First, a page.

NYSE Bullish Percent Primer
Many of the indicators I look at are based on the Bullish Percent concept, so I'm going to go through exactly what this concept is and how it might be used.
The Bullish Percent concept was actually created by a guy named Earnest Staby in the 1940s. One of the criticisms often leveled against technical analysis is that charts, in a very general sense, look best at the top and worst at the bottom. Obviously, it would be far more valuable if charts looked their worst at the top and their best at the bottom.
The Bullish Percent concept was created to help solve this problem. It was actually A.W. Cohen who took Staby's insights and created what is called the New York Stock Exchange Bullish Percent in the mid 1950s. Bullish Percent charts are simply charts that measure the percent of "something" doing "something." As point and figure chartists we plot these charts in Xs and Os. We use Xs to display when demand is in control, Os to display when supply is in control.
A Bullish Percent chart goes from 0 to 100%. We use 2% increments to eliminate noise. Bullish Percent charts can measure almost anything. Remember, they simply measure the percent of "something" doing "something." One of the cool things about them is that we have the flexibility to specify both "somethings." For example, we can chart the percent of stocks trading above their 200-day moving average where our "somethings" are stocks and the 200-day moving average. We can also chart the percent of stocks on point and figure buy signals. That's what I want to talk about here.
(illustration courtesy Dorsey Wright)
The NYSE Bullish Percent is one of our main indicators. It simply measures the percent of stocks on the NYSE that are on point and figure buy signals. The Bullish Percent tells us two important things: what team is on the field and what the field position is so we know what kinds of plays to run. When the NYSE Bullish Percent is in a column of Xs it tells us that the offensive team is on the field and when the NYSE Bullish Percent is in a column of Os it tells us the defensive team is on the field. When the offensive team is on the field, I focus on wealth accumulation strategies. When the defensive team is on the field, I focus on wealth preservation strategies. The field position is important. Think in terms of our football analogy here. Where you are on the field will have a great influence on what plays you choose to run.
There are two lines of demarcation on the Bullish Percent chart that help us determine what type of plays to run. The 30% level and below is the Green Zone, or low-risk area. When the Bullish Percent gets down to this level it tells us that most everyone who wants to sell has already sold. The availability of supply to continue to push the market lower is limited. Conversely, when the NYSE Bullish Percent gets to the 70% level and above we are in the Red Zone, or high-risk area. When the indicator gets near the 70% level or higher, it tells us most everyone who wants to be in the market has already bought. Here, the availability of demand to continue to push the market higher is limited. The NYSE Bullish Percent does not move above 70%, or below 30%, very often. In fact, since 1955 the NYSE Bullish Percent has only been above 70% 26 times, and below 30% 19 times. The most recent instances where the NYSE Bullish Percent moved below 30% were July and October of last year.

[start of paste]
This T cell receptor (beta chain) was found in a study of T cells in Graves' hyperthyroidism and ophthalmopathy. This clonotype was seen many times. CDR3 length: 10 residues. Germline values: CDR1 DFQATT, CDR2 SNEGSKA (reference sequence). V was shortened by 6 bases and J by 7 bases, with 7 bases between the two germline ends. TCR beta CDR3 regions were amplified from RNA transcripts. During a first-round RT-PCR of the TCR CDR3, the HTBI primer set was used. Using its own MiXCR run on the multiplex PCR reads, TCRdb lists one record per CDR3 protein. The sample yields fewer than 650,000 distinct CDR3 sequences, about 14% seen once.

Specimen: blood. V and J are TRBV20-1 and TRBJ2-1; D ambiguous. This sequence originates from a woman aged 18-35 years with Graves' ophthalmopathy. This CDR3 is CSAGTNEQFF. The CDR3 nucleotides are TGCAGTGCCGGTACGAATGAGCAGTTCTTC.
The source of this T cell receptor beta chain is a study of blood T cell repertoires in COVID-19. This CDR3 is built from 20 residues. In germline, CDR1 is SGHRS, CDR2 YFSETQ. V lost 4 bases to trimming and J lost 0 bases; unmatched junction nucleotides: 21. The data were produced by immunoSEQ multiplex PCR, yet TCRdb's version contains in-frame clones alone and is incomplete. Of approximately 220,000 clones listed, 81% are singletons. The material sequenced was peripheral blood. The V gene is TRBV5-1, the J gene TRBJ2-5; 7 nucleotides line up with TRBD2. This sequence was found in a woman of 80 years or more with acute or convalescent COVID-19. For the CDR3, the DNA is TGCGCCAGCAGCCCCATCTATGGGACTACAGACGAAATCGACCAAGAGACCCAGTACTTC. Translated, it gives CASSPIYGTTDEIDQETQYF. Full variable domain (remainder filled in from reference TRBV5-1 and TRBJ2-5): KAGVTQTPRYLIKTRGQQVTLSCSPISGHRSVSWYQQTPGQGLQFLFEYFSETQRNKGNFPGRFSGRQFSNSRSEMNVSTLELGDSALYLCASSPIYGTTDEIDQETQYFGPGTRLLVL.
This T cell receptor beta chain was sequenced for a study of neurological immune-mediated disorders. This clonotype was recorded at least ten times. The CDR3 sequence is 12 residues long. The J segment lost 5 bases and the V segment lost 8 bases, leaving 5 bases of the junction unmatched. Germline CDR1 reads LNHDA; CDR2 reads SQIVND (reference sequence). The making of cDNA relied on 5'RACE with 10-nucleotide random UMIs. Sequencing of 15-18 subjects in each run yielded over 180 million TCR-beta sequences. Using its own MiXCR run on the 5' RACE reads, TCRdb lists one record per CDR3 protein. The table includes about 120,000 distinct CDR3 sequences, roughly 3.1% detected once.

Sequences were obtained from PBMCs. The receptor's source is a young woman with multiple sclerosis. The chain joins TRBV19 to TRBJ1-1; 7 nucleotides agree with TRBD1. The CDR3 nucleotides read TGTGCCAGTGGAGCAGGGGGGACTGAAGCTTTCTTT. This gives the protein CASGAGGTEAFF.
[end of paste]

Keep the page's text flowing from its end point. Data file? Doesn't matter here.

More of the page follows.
Check back later for more on the NYSE Bullish Percent: How it measures risk, but isn't a quick trigger.
The information on this website solely reflects the analysis of or opinion about the performance of securities and financial markets by the writers whose articles appear on the site. The views expressed by the writers are not necessarily the views of Minyanville Media, Inc. or members of its management. Nothing contained on the website is intended to constitute a recommendation or advice addressed to an individual investor or category of investors to purchase, sell or hold any security, or to take any action with respect to the prospective movement of the securities markets or to solicit the purchase or sale of any security. Any investment decisions must be made by the reader either individually or in consultation with his or her investment professional. Minyanville writers and staff may trade or hold positions in securities that are discussed in articles appearing on the website. Writers of articles are required to disclose whether they have a position in any stock or fund discussed in an article, but are not permitted to disclose the size or direction of the position. Nothing on this website is intended to solicit business of any kind for a writer's business or fund. Minyanville management and staff as well as contributing writers will not respond to emails or other communications requesting investment advice.
Copyright 2011 Minyanville Media, Inc. All Rights Reserved.